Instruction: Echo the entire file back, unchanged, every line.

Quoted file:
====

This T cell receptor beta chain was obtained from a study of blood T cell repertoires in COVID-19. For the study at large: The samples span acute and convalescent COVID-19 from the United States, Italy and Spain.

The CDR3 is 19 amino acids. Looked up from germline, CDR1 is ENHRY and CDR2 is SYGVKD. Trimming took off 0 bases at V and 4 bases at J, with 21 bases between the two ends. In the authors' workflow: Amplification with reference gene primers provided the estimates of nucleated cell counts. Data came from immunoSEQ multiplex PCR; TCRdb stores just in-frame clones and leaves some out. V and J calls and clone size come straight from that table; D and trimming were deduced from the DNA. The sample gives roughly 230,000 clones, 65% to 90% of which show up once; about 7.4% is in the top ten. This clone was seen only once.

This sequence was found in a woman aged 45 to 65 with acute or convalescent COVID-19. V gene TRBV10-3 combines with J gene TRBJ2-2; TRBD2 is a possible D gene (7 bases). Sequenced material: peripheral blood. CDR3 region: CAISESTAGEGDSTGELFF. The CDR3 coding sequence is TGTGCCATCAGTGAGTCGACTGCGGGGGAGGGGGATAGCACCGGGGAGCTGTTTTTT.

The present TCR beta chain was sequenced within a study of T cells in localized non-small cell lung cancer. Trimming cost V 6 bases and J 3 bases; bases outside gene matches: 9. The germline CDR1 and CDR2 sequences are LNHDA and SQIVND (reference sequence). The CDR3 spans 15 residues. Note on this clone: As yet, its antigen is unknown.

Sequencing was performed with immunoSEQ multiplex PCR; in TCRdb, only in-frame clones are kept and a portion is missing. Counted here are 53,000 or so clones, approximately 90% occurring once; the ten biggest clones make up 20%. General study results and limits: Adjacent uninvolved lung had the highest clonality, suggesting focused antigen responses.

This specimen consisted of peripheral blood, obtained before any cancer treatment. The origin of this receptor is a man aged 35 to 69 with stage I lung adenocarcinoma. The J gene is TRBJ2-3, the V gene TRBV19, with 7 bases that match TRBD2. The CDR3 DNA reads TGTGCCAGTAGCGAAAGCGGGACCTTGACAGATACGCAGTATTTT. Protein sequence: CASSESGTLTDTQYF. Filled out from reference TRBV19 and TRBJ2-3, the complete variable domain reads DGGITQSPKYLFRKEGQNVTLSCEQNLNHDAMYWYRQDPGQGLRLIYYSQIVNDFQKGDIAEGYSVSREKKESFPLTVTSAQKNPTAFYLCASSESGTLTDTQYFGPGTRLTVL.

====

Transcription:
This T cell receptor beta chain was obtained from a study of blood T cell repertoires in COVID-19. For the study at large: The samples span acute and convalescent COVID-19 from the United States, Italy and Spain.

The CDR3 is 19 amino acids. Looked up from germline, CDR1 is ENHRY and CDR2 is SYGVKD. Trimming took off 0 bases at V and 4 bases at J, with 21 bases between the two ends. In the authors' workflow: Amplification with reference gene primers provided the estimates of nucleated cell counts. Data came from immunoSEQ multiplex PCR; TCRdb stores just in-frame clones and leaves some out. V and J calls and clone size come straight from that table; D and trimming were deduced from the DNA. The sample gives roughly 230,000 clones, 65% to 90% of which show up once; about 7.4% is in the top ten. This clone was seen only once.

This sequence was found in a woman aged 45 to 65 with acute or convalescent COVID-19. V gene TRBV10-3 combines with J gene TRBJ2-2; TRBD2 is a possible D gene (7 bases). Sequenced material: peripheral blood. CDR3 region: CAISESTAGEGDSTGELFF. The CDR3 coding sequence is TGTGCCATCAGTGAGTCGACTGCGGGGGAGGGGGATAGCACCGGGGAGCTGTTTTTT.

The present TCR beta chain was sequenced within a study of T cells in localized non-small cell lung cancer. Trimming cost V 6 bases and J 3 bases; bases outside gene matches: 9. The germline CDR1 and CDR2 sequences are LNHDA and SQIVND (reference sequence). The CDR3 spans 15 residues. Note on this clone: As yet, its antigen is unknown.

Sequencing was performed with immunoSEQ multiplex PCR; in TCRdb, only in-frame clones are kept and a portion is missing. Counted here are 53,000 or so clones, approximately 90% occurring once; the ten biggest clones make up 20%. General study results and limits: Adjacent uninvolved lung had the highest clonality, suggesting focused antigen responses.

This specimen consisted of peripheral blood, obtained before any cancer treatment. The origin of this receptor is a man aged 35 to 69 with stage I lung adenocarcinoma. The J gene is TRBJ2-3, the V gene TRBV19, with 7 bases that match TRBD2. The CDR3 DNA reads TGTGCCAGTAGCGAAAGCGGGACCTTGACAGATACGCAGTATTTT. Protein sequence: CASSESGTLTDTQYF. Filled out from reference TRBV19 and TRBJ2-3, the complete variable domain reads DGGITQSPKYLFRKEGQNVTLSCEQNLNHDAMYWYRQDPGQGLRLIYYSQIVNDFQKGDIAEGYSVSREKKESFPLTVTSAQKNPTAFYLCASSESGTLTDTQYFGPGTRLTVL.